“Europe will be forged in crises” – predicted one of the ‘founding fathers’ of European integration, Jean Monnet. He was most certainly right about the latter: crises aplenty. In the past few years, the EU has found itself facing Russia and its war against Ukraine, China, and even the United States. The changing global order and the chilling of the external environment has come at a conjuncture of internal crises: Brexit, anti-EU, nationalist movements and governments in member states, the declining faith of pro-EU elites in the idea of an ‘ever closer union’, and the conflict of creditor and debtor countries in the Eurozone and between the core and periphery. Some EU leaders consider these 'unprecedented geopolitical and existential threats to the very survival of the EU'.
The course engages with these ‘four crises’ of the integrative processes in Europe: external, economic, internal, and ideational, and with the scholarly controversies about how to interpret them. The course is designed as a mix of interactive lectures and seminar discussions; it will engage with a wide variety of IR, IPE, regionalism, and national studies concepts and will also make use of contemporary sources (articles, speeches, etc.). In the final part, the course will look at whether these crises lead to further integration as Monnet predicted and will consider recent proposals about how to reshape the EU, and what these possible responses may mean for the global order.
The course includes a field trip to a border region to experience first-hand how the various concepts and policies on overlapping layers of integration function in real life and how they 'create integration', and to observe the current limits of this process. The course also serves as an entry point for the study of other regional integrations outside of Europe.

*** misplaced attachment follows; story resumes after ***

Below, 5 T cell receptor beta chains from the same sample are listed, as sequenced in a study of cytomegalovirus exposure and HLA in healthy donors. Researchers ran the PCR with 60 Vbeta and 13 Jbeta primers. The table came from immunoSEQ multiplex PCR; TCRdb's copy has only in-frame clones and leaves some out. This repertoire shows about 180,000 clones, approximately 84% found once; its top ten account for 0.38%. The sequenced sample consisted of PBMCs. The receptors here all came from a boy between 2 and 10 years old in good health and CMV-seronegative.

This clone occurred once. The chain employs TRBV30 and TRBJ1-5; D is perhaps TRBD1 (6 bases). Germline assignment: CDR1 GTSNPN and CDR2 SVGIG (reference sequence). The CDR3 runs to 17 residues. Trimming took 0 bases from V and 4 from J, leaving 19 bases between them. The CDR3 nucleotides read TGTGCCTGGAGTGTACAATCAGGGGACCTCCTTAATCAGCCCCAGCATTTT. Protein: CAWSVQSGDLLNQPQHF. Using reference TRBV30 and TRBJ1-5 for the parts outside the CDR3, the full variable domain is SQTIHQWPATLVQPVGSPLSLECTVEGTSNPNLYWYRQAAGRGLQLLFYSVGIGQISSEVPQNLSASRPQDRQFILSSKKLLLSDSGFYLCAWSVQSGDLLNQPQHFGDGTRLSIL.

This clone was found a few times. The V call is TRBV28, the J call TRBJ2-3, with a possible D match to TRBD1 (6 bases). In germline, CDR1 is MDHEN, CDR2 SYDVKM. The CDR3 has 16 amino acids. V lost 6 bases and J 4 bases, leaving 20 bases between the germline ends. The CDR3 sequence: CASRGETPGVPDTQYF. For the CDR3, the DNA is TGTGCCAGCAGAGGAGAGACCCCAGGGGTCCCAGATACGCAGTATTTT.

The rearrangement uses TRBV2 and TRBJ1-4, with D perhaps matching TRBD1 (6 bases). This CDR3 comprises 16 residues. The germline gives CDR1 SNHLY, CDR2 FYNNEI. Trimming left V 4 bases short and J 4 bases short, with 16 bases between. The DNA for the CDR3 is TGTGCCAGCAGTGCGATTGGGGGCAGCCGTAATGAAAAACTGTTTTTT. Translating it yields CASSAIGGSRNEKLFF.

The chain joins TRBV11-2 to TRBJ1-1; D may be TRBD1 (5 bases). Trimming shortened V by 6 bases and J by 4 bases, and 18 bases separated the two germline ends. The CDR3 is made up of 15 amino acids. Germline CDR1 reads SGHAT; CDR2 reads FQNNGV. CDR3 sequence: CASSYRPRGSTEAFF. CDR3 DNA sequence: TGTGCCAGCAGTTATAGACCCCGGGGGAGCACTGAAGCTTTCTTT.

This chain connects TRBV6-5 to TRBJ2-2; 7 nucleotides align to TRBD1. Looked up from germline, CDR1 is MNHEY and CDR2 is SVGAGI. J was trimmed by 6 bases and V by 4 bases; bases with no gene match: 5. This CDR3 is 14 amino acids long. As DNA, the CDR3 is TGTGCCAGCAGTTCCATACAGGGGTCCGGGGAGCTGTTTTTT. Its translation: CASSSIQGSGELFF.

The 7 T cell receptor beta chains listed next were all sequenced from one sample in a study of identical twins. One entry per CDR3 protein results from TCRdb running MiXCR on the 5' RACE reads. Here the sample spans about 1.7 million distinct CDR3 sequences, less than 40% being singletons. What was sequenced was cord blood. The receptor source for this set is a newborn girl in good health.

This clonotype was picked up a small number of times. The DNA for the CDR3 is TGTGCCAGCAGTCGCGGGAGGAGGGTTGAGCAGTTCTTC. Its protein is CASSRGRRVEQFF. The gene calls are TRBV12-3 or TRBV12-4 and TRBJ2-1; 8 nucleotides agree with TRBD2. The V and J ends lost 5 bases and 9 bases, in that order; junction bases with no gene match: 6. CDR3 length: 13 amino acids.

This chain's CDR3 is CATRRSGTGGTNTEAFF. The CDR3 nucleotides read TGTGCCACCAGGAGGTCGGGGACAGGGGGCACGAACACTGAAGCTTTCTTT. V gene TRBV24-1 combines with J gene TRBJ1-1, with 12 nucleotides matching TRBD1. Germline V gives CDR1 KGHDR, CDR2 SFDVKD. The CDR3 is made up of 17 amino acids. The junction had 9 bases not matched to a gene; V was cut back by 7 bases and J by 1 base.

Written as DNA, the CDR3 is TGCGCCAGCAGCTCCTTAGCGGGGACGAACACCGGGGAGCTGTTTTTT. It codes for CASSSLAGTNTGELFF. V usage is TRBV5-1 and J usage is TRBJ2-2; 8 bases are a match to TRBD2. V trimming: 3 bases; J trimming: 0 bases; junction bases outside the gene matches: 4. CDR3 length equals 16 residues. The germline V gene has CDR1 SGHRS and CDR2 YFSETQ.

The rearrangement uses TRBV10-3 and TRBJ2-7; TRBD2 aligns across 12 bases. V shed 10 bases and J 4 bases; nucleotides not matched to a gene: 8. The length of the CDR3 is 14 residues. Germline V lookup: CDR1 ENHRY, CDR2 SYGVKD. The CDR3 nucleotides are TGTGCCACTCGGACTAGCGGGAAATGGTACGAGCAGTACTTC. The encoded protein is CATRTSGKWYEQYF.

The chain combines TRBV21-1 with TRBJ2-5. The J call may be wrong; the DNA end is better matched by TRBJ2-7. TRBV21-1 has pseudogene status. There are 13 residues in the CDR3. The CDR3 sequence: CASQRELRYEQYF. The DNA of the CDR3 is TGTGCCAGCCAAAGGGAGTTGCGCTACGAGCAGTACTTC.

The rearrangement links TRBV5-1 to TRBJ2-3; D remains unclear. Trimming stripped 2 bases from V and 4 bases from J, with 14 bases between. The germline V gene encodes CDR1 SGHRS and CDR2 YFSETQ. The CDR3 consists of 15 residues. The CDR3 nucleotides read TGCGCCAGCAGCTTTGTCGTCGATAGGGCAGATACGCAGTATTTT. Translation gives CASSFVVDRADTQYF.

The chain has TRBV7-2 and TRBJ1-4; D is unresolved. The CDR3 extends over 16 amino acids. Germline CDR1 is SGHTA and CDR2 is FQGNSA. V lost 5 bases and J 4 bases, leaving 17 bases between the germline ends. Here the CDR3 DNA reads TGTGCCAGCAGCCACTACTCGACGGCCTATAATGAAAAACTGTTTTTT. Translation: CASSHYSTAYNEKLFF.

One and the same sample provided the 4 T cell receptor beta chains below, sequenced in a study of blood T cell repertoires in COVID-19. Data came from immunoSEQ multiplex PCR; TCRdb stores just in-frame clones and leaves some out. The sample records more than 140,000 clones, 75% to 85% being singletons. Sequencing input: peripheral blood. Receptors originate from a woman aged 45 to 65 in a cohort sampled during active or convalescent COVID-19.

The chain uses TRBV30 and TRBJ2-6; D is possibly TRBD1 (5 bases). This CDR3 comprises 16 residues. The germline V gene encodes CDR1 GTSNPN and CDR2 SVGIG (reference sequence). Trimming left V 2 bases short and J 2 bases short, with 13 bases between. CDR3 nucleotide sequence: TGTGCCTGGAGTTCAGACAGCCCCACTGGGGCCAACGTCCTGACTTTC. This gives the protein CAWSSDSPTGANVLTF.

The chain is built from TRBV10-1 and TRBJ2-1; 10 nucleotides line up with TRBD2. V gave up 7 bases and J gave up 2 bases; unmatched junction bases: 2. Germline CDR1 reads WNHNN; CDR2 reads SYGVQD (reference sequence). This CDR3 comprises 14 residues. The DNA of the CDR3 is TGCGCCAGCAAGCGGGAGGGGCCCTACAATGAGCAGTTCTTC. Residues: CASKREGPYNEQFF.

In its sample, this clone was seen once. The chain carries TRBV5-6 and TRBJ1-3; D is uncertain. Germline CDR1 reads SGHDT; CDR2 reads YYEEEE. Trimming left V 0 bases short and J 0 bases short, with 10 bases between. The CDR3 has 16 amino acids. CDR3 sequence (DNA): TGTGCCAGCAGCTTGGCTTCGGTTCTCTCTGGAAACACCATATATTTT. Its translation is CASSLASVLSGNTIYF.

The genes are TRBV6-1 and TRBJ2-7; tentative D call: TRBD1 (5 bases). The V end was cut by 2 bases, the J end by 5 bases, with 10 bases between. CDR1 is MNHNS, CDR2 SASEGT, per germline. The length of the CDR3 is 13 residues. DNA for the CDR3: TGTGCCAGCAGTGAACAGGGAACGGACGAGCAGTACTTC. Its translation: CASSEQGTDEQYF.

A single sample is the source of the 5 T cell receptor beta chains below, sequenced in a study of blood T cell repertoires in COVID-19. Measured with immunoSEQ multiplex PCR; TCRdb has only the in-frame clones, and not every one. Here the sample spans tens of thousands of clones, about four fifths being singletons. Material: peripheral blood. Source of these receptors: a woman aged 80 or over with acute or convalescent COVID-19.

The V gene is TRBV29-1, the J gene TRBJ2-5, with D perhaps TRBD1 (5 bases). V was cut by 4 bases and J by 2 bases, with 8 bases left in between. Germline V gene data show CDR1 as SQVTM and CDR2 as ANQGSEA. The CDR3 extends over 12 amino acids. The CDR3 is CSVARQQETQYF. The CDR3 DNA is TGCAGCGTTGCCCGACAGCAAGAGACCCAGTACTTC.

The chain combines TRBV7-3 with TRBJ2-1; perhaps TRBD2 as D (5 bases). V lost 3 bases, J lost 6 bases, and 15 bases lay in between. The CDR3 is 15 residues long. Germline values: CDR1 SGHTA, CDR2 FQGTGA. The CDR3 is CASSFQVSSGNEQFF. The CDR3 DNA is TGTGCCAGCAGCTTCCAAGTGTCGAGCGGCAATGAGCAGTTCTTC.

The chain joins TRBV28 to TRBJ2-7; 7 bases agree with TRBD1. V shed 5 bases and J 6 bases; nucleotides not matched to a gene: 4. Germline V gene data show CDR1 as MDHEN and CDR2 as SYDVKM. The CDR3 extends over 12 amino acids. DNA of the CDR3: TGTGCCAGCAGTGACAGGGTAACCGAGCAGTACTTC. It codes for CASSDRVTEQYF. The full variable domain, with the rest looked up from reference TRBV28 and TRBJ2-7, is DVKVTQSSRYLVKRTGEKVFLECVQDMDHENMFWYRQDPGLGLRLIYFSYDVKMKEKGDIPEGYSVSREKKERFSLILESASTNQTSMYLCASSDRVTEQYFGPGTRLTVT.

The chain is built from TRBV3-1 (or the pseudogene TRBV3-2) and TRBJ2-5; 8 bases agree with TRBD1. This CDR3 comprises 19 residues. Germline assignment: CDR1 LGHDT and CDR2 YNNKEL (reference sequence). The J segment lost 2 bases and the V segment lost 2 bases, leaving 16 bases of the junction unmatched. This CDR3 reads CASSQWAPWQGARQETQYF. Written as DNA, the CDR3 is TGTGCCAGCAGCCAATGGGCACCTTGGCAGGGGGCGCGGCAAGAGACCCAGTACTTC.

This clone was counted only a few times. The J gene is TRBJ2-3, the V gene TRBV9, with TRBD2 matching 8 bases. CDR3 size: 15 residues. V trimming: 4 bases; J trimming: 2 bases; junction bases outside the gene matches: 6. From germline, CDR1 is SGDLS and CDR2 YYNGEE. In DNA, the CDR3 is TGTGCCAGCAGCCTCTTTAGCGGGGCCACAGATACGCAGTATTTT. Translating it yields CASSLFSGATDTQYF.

1) develop a critical understanding of the crises that challenge the EU and post-war structures in Europe
2) identify and critically assess different approaches to the study of European integration
3) situate European political and economic developments in a global context as well as draw lessons for the future
4) apply diverse regionalism concepts to assess other regional integration schemes in the world.
- Attendance and active participation(!) in class discussions based on the readings (10 % of final grade).
- One 1500-word (excluding footnotes and bibliography) short paper (double-spaced, Times New Roman, 12-points). (25% of final grade).
- One 10-minute long,in-class presentation (20% of final grade), which should relate to the topic for the day, but it should not be a summary of the required readings.
- One 3500-4000-word long (excluding footnotes and bibliography, double-spaced, Times New Roman 12-points) research paper (45% of final grade).
Students do not need to have done prior studies in the workings of the EU to take this course.